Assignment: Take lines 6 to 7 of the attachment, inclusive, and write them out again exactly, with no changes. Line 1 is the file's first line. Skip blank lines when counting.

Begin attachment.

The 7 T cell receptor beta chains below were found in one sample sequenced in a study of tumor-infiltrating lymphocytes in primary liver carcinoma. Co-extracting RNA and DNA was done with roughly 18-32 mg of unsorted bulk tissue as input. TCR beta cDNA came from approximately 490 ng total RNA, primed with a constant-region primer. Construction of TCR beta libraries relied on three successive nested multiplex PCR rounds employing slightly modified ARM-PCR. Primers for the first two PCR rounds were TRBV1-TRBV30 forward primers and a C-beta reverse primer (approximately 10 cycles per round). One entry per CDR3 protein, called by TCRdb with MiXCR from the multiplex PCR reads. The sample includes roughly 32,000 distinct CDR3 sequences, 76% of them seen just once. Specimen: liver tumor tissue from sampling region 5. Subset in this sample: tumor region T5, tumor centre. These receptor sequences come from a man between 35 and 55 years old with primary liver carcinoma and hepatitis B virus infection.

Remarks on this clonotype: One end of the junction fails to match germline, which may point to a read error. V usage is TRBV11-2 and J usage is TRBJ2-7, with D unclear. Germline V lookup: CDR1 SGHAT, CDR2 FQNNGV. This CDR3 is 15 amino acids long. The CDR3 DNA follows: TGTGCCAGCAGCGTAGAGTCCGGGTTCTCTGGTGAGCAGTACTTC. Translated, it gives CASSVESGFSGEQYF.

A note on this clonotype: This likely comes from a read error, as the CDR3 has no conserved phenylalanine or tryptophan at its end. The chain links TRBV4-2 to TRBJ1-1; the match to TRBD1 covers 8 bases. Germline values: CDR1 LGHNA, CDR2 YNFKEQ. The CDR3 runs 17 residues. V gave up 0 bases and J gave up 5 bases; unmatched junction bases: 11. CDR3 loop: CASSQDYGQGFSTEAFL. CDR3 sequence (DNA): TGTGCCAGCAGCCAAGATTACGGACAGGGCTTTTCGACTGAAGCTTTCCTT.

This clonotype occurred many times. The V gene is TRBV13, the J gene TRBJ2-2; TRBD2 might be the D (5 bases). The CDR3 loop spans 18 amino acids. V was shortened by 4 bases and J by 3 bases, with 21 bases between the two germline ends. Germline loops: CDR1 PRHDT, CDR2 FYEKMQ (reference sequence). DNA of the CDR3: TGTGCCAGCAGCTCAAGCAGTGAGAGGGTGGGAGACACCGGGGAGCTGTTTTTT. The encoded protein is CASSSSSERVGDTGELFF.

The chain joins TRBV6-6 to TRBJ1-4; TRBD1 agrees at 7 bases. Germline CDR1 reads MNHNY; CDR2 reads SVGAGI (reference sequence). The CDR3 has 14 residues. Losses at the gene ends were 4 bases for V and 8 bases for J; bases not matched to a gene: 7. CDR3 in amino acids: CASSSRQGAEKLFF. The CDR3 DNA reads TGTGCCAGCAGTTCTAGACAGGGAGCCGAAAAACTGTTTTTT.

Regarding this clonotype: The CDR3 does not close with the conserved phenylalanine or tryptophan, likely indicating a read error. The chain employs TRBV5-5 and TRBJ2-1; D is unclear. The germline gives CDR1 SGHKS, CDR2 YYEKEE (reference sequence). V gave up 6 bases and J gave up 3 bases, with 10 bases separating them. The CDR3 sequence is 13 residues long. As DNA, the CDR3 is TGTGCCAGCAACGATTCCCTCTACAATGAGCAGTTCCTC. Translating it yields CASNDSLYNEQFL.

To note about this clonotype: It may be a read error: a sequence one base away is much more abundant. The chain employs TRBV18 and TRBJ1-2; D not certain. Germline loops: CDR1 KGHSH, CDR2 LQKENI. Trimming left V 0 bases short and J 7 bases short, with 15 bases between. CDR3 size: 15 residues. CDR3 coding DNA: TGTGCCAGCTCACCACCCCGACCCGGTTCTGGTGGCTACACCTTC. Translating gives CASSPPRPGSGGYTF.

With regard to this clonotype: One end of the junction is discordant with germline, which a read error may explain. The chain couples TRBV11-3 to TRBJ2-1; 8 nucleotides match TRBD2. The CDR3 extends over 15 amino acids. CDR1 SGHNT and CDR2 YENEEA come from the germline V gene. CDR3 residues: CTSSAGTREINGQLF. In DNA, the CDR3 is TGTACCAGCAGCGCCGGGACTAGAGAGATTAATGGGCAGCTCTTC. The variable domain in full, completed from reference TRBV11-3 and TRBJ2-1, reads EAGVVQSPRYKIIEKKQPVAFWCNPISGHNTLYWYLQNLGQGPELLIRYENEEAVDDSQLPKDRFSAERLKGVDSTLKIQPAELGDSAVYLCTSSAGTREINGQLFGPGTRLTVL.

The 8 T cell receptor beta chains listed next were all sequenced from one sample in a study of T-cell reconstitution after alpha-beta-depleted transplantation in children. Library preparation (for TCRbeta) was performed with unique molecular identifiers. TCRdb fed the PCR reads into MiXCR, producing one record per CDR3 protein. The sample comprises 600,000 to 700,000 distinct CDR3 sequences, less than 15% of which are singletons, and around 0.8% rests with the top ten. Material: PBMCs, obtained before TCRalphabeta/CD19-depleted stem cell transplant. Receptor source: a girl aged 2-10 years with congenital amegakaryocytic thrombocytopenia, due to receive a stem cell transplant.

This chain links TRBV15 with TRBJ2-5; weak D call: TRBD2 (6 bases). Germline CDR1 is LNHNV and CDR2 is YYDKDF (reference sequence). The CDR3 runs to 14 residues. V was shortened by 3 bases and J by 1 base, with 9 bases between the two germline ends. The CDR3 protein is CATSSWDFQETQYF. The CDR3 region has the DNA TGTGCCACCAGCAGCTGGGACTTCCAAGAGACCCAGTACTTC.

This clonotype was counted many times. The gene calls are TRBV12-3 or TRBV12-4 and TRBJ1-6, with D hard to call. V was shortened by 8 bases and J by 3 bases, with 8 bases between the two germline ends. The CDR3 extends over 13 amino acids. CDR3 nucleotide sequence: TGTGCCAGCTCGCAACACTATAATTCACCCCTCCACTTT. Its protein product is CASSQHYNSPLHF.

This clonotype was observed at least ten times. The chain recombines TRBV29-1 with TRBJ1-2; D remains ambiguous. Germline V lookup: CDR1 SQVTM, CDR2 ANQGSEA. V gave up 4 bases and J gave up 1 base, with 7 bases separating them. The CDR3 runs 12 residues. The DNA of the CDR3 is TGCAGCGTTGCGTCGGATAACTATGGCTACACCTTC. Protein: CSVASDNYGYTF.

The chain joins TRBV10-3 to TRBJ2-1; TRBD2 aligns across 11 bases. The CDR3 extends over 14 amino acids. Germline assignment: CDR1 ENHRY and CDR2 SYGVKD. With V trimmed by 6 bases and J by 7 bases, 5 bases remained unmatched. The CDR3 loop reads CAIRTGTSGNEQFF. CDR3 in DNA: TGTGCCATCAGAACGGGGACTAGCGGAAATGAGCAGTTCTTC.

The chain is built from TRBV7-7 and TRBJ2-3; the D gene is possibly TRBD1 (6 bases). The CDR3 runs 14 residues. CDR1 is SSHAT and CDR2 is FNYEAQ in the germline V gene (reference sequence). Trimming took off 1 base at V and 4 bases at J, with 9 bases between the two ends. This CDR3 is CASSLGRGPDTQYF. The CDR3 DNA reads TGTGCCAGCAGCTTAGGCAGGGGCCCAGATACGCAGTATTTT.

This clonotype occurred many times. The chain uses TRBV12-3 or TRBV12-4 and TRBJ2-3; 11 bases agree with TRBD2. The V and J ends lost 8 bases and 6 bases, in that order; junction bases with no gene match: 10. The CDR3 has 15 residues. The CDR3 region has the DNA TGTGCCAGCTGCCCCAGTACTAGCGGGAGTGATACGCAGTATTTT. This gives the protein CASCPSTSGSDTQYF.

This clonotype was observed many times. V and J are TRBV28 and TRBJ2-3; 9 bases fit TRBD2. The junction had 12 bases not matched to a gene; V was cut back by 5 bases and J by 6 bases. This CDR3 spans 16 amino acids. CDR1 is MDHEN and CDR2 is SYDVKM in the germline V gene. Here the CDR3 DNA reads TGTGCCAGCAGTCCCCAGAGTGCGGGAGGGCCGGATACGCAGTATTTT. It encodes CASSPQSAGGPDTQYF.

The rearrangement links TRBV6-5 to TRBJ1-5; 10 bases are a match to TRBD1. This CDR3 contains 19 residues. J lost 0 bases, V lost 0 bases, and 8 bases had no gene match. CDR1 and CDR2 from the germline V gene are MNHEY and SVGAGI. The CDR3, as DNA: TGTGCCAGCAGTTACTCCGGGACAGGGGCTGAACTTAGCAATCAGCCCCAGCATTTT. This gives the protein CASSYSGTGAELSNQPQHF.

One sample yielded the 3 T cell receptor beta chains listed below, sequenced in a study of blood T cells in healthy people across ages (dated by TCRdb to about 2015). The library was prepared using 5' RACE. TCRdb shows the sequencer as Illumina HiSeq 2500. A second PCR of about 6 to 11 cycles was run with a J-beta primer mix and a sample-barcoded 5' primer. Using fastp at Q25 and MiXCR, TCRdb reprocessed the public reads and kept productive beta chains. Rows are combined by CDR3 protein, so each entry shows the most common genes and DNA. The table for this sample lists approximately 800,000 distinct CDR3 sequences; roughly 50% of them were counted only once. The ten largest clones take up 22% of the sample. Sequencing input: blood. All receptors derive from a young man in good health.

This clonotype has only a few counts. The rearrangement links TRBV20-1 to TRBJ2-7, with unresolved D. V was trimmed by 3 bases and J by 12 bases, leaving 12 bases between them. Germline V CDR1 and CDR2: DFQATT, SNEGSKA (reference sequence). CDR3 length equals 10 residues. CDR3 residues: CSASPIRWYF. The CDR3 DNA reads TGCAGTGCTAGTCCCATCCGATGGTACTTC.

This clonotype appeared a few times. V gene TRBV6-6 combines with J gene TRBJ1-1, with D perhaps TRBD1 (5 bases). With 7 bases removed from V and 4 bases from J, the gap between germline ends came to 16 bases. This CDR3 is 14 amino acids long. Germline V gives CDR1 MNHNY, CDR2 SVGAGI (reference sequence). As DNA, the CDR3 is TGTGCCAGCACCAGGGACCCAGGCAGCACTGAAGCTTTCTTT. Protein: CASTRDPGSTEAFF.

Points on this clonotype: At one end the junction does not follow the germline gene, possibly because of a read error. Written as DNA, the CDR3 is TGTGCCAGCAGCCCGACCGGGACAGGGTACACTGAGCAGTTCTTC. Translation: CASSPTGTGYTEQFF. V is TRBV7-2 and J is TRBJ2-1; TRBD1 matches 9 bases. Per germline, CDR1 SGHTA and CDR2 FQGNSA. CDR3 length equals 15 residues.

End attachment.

Regarding this clonotype: The CDR3 does not close with the conserved phenylalanine or tryptophan, likely indicating a read error. The chain employs TRBV5-5 and TRBJ2-1; D is unclear. The germline gives CDR1 SGHKS, CDR2 YYEKEE (reference sequence). V gave up 6 bases and J gave up 3 bases, with 10 bases separating them. The CDR3 sequence is 13 residues long. As DNA, the CDR3 is TGTGCCAGCAACGATTCCCTCTACAATGAGCAGTTCCTC. Translating it yields CASNDSLYNEQFL.

To note about this clonotype: It may be a read error: a sequence one base away is much more abundant. The chain employs TRBV18 and TRBJ1-2; D not certain. Germline loops: CDR1 KGHSH, CDR2 LQKENI. Trimming left V 0 bases short and J 7 bases short, with 15 bases between. CDR3 size: 15 residues. CDR3 coding DNA: TGTGCCAGCTCACCACCCCGACCCGGTTCTGGTGGCTACACCTTC. Translating gives CASSPPRPGSGGYTF.